I joined the police for moments like this; to save people, to be there for someone who has no one else.

As I was driving into work, I came across a man who looked very distressed and was standing on the wrong side of a road bridge railing, peering down into the traffic below.

I was immediately on the alert, realising that this man was going through some sort of crisis.

He was looking down and crying hard, so I stopped my car and ran towards him.

As I was in civilian clothes, not in uniform, he wouldn’t have known that I was a police officer. Luckily, I had my radio with me.

I begged him not to jump, and I told him that if he gave me a chance, I would do whatever I could to help him.

He told me he had enough and that he wanted to jump; that he couldn’t take the pain any longer and that he had been crying out for help, but no one was listening to him.

Seeing him so distraught, and shaking, and thought to myself, I need to convince this man to give me a chance.

I said to him: “Let me make one call, I promise you I will help you”, and I said this over and over to him.

He began shaking again, and I thought he would let go of the railing, so I pressed the emergency button on my radio.

My team mates quickly responded, and closed the road down to stop the traffic.

I showed my radio to the man and said “Look, I am getting help for you, just give me a chance”.

Once the man heard the chatter over the radio, he began walking to a safer spot on the bridge.

Shortly, another officer arrived on the bridge, and we both grabbed hold of him, and took him to a place of safety where he will get the help he so badly needed.

I joined the police for moments like this; to save people, to be there for someone who has no one else, to help people with their problems, and to be someone a vulnerable person can look to and ask for help.

Working as part of a team and helping people that need it the most.

PC 610 Naseeb Khan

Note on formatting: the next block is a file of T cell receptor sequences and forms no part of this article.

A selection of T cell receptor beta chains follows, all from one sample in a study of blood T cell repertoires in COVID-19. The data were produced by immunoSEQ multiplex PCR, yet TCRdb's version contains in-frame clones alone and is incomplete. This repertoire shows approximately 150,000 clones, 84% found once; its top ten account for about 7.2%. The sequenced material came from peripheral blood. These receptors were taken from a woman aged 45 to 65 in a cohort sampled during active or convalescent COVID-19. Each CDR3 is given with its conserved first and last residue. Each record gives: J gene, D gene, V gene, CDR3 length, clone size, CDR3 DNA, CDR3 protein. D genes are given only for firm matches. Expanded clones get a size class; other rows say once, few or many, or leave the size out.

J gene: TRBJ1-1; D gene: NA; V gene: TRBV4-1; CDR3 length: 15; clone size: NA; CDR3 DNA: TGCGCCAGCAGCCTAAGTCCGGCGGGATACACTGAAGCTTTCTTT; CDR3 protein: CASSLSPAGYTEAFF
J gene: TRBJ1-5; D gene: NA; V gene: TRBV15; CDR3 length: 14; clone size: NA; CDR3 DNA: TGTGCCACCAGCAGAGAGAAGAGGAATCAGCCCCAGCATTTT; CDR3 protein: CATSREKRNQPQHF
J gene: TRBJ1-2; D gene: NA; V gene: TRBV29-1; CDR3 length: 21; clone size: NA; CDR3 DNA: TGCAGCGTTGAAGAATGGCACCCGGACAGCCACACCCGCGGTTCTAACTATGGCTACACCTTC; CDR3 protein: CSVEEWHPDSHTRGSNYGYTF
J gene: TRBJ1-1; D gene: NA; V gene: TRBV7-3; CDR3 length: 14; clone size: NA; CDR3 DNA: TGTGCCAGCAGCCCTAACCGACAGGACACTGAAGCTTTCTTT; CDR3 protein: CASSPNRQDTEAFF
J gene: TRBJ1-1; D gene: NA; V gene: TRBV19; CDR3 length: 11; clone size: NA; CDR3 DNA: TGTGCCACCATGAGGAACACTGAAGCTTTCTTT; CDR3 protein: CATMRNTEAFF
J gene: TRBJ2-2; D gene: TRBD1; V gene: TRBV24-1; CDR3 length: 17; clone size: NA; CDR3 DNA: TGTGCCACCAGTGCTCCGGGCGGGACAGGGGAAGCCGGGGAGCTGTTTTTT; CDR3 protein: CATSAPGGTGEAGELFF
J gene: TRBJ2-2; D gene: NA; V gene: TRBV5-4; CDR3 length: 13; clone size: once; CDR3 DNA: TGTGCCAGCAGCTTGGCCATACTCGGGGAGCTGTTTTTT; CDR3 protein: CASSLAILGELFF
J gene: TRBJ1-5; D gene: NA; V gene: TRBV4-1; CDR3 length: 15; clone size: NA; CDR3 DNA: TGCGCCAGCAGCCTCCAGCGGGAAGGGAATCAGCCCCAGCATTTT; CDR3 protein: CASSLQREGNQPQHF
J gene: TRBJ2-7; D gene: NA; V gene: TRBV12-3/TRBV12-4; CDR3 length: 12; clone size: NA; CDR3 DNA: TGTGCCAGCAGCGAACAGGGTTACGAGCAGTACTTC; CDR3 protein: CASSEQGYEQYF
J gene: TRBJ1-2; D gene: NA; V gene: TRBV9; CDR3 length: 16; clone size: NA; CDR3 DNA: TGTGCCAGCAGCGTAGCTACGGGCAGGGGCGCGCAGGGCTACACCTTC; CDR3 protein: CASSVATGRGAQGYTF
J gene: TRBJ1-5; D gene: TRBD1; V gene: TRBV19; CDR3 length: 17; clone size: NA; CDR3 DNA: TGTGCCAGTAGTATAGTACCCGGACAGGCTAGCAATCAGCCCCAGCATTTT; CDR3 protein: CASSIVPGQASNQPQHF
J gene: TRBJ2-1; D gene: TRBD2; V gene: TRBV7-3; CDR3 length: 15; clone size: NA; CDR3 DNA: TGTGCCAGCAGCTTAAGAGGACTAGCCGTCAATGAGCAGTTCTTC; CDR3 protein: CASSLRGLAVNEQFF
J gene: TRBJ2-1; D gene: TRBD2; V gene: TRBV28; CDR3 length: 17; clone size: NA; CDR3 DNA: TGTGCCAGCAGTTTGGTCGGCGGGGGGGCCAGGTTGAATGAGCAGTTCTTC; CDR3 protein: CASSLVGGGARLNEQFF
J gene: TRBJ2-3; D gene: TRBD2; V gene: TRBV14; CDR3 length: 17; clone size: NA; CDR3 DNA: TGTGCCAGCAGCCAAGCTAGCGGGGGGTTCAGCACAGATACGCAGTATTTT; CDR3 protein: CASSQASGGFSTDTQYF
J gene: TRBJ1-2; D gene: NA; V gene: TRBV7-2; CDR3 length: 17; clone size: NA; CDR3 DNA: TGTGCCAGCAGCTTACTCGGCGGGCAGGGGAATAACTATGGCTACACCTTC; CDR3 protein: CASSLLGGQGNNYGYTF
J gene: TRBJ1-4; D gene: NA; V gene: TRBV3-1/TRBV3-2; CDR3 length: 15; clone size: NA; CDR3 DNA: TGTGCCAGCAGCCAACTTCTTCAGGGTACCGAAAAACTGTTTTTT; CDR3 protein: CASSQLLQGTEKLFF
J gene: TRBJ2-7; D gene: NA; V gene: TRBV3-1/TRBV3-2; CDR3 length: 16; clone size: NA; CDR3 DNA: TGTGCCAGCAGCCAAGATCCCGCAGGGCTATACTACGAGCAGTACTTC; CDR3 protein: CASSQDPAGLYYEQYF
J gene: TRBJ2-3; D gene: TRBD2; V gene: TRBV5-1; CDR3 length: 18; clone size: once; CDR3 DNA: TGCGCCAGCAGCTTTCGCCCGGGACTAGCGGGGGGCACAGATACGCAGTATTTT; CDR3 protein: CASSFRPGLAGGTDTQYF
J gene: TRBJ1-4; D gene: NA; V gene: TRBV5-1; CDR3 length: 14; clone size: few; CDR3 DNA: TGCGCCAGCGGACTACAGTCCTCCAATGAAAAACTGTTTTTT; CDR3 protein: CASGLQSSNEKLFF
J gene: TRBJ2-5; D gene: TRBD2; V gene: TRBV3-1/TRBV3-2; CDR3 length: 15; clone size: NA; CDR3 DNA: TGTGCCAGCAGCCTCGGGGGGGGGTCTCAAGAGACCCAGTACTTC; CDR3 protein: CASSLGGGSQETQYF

Team 3 North Response

Whether you’re concerned about yourself or a loved one, there are mental health charities, organisations and support groups that can offer expert advice and help.

Anxiety UK

Charity providing support if you have been diagnosed with an anxiety condition.

Phone: 03444 775 774 (Monday to Friday, 9.30am to 7.30pm; Saturday to Sunday, 10am to 2pm)

Website: www.anxietyuk.org.uk

Bipolar UK

A charity helping people living with manic depression or bipolar disorder.

Website: www.bipolaruk.org.uk

CALM

CALM is the Campaign Against Living Miserably, for men aged 15 to 35.

Phone: 0800 58 58 58 (daily, 5pm to midnight)

Website: www.thecalmzone.net

Men’s Health Forum

24/7 stress support for men by text, chat and email.

Website: www.menshealthforum.org.uk

Mental Health Foundation

Provides information and support for anyone with mental health problems or learning disabilities.

Website: www.mentalhealth.org.uk

Mind

Promotes the views and needs of people with mental health problems.

Phone: 0300 123 3393 (Monday to Friday, 9am to 6pm)

Website: www.mind.org.uk

No Panic

Voluntary charity offering support for sufferers of panic attacks and obsessive compulsive disorder (OCD). Offers a course to help overcome your phobia or OCD.

Phone: 0844 967 4848 (daily, 10am to 10pm). Calls cost 5p per minute plus your phone provider’s Access Charge

Website: www.nopanic.org.uk

PAPYRUS

Young suicide prevention society.

Phone: HOPELINEUK 0800 068 4141 (Monday to Friday, 10am to 10pm, and 2pm to 10pm on weekends and bank holidays)

Website: www.papyrus-uk.org

Rethink Mental Illness

Support and advice for people living with mental illness.

Phone: 0300 5000 927 (Monday to Friday, 9.30am to 4pm)

Website: www.rethink.org

Samaritans

Confidential support for people experiencing feelings of distress or despair.